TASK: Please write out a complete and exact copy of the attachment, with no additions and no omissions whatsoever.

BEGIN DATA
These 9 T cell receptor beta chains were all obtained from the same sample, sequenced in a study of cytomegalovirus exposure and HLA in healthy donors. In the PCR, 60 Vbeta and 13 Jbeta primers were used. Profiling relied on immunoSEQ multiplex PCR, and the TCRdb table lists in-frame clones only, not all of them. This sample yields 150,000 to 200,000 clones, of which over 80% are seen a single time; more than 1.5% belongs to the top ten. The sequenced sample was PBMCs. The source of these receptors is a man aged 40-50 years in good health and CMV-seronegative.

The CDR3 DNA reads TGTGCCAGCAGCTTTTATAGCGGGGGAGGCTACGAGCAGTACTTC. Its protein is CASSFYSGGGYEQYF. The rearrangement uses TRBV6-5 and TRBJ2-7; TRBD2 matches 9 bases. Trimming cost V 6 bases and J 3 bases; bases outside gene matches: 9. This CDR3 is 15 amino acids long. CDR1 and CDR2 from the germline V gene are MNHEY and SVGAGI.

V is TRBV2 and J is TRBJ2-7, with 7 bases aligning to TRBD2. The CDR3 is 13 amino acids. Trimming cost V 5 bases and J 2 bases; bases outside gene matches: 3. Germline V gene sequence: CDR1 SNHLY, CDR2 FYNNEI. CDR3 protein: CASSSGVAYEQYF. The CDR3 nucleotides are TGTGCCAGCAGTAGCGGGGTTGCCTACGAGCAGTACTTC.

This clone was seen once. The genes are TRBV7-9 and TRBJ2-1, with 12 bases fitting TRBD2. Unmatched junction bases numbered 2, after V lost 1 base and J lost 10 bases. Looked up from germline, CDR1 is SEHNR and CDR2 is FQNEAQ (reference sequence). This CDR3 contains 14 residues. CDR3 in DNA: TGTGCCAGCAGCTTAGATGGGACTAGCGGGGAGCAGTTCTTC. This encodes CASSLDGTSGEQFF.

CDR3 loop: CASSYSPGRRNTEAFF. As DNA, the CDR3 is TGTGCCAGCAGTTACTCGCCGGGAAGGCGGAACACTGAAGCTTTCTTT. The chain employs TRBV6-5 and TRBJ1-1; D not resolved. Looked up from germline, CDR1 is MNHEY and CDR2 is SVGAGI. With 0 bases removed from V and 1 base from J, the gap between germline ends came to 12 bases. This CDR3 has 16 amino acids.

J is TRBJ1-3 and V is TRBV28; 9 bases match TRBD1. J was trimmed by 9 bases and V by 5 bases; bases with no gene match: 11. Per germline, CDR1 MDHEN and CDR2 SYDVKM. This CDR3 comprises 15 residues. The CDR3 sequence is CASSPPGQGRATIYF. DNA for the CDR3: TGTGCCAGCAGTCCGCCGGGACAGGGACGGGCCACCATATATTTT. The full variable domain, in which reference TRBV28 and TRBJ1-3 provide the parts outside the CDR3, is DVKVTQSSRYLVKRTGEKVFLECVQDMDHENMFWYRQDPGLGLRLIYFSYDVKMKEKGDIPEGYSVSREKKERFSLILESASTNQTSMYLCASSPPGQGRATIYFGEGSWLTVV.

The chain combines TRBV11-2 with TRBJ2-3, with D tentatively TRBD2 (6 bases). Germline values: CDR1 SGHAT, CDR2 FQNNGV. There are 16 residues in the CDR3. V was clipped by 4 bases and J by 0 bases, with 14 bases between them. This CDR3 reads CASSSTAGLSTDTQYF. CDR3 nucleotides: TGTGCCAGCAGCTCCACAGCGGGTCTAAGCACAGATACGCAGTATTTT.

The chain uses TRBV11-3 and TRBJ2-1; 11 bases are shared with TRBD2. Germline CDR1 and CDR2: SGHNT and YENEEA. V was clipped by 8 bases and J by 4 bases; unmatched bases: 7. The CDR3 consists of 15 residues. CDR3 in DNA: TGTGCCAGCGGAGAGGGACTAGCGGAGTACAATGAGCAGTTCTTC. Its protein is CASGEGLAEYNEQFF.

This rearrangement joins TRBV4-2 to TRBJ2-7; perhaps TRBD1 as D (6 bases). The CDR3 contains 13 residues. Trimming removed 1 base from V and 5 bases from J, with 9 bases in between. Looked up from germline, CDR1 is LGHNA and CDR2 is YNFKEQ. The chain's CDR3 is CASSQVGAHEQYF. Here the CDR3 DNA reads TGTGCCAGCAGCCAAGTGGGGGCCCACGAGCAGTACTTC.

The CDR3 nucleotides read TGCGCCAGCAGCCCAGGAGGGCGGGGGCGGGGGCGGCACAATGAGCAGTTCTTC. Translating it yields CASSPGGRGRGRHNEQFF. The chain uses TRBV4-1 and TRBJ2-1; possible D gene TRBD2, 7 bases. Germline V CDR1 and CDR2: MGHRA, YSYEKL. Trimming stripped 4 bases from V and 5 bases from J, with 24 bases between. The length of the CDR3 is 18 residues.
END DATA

These 9 T cell receptor beta chains were all obtained from the same sample, sequenced in a study of cytomegalovirus exposure and HLA in healthy donors. In the PCR, 60 Vbeta and 13 Jbeta primers were used. Profiling relied on immunoSEQ multiplex PCR, and the TCRdb table lists in-frame clones only, not all of them. This sample yields 150,000 to 200,000 clones, of which over 80% are seen a single time; more than 1.5% belongs to the top ten. The sequenced sample was PBMCs. The source of these receptors is a man aged 40-50 years in good health and CMV-seronegative.

The CDR3 DNA reads TGTGCCAGCAGCTTTTATAGCGGGGGAGGCTACGAGCAGTACTTC. Its protein is CASSFYSGGGYEQYF. The rearrangement uses TRBV6-5 and TRBJ2-7; TRBD2 matches 9 bases. Trimming cost V 6 bases and J 3 bases; bases outside gene matches: 9. This CDR3 is 15 amino acids long. CDR1 and CDR2 from the germline V gene are MNHEY and SVGAGI.

V is TRBV2 and J is TRBJ2-7, with 7 bases aligning to TRBD2. The CDR3 is 13 amino acids. Trimming cost V 5 bases and J 2 bases; bases outside gene matches: 3. Germline V gene sequence: CDR1 SNHLY, CDR2 FYNNEI. CDR3 protein: CASSSGVAYEQYF. The CDR3 nucleotides are TGTGCCAGCAGTAGCGGGGTTGCCTACGAGCAGTACTTC.

This clone was seen once. The genes are TRBV7-9 and TRBJ2-1, with 12 bases fitting TRBD2. Unmatched junction bases numbered 2, after V lost 1 base and J lost 10 bases. Looked up from germline, CDR1 is SEHNR and CDR2 is FQNEAQ (reference sequence). This CDR3 contains 14 residues. CDR3 in DNA: TGTGCCAGCAGCTTAGATGGGACTAGCGGGGAGCAGTTCTTC. This encodes CASSLDGTSGEQFF.

CDR3 loop: CASSYSPGRRNTEAFF. As DNA, the CDR3 is TGTGCCAGCAGTTACTCGCCGGGAAGGCGGAACACTGAAGCTTTCTTT. The chain employs TRBV6-5 and TRBJ1-1; D not resolved. Looked up from germline, CDR1 is MNHEY and CDR2 is SVGAGI. With 0 bases removed from V and 1 base from J, the gap between germline ends came to 12 bases. This CDR3 has 16 amino acids.

J is TRBJ1-3 and V is TRBV28; 9 bases match TRBD1. J was trimmed by 9 bases and V by 5 bases; bases with no gene match: 11. Per germline, CDR1 MDHEN and CDR2 SYDVKM. This CDR3 comprises 15 residues. The CDR3 sequence is CASSPPGQGRATIYF. DNA for the CDR3: TGTGCCAGCAGTCCGCCGGGACAGGGACGGGCCACCATATATTTT. The full variable domain, in which reference TRBV28 and TRBJ1-3 provide the parts outside the CDR3, is DVKVTQSSRYLVKRTGEKVFLECVQDMDHENMFWYRQDPGLGLRLIYFSYDVKMKEKGDIPEGYSVSREKKERFSLILESASTNQTSMYLCASSPPGQGRATIYFGEGSWLTVV.

The chain combines TRBV11-2 with TRBJ2-3, with D tentatively TRBD2 (6 bases). Germline values: CDR1 SGHAT, CDR2 FQNNGV. There are 16 residues in the CDR3. V was clipped by 4 bases and J by 0 bases, with 14 bases between them. This CDR3 reads CASSSTAGLSTDTQYF. CDR3 nucleotides: TGTGCCAGCAGCTCCACAGCGGGTCTAAGCACAGATACGCAGTATTTT.

The chain uses TRBV11-3 and TRBJ2-1; 11 bases are shared with TRBD2. Germline CDR1 and CDR2: SGHNT and YENEEA. V was clipped by 8 bases and J by 4 bases; unmatched bases: 7. The CDR3 consists of 15 residues. CDR3 in DNA: TGTGCCAGCGGAGAGGGACTAGCGGAGTACAATGAGCAGTTCTTC. Its protein is CASGEGLAEYNEQFF.

This rearrangement joins TRBV4-2 to TRBJ2-7; perhaps TRBD1 as D (6 bases). The CDR3 contains 13 residues. Trimming removed 1 base from V and 5 bases from J, with 9 bases in between. Looked up from germline, CDR1 is LGHNA and CDR2 is YNFKEQ. The chain's CDR3 is CASSQVGAHEQYF. Here the CDR3 DNA reads TGTGCCAGCAGCCAAGTGGGGGCCCACGAGCAGTACTTC.

The CDR3 nucleotides read TGCGCCAGCAGCCCAGGAGGGCGGGGGCGGGGGCGGCACAATGAGCAGTTCTTC. Translating it yields CASSPGGRGRGRHNEQFF. The chain uses TRBV4-1 and TRBJ2-1; possible D gene TRBD2, 7 bases. Germline V CDR1 and CDR2: MGHRA, YSYEKL. Trimming stripped 4 bases from V and 5 bases from J, with 24 bases between. The length of the CDR3 is 18 residues.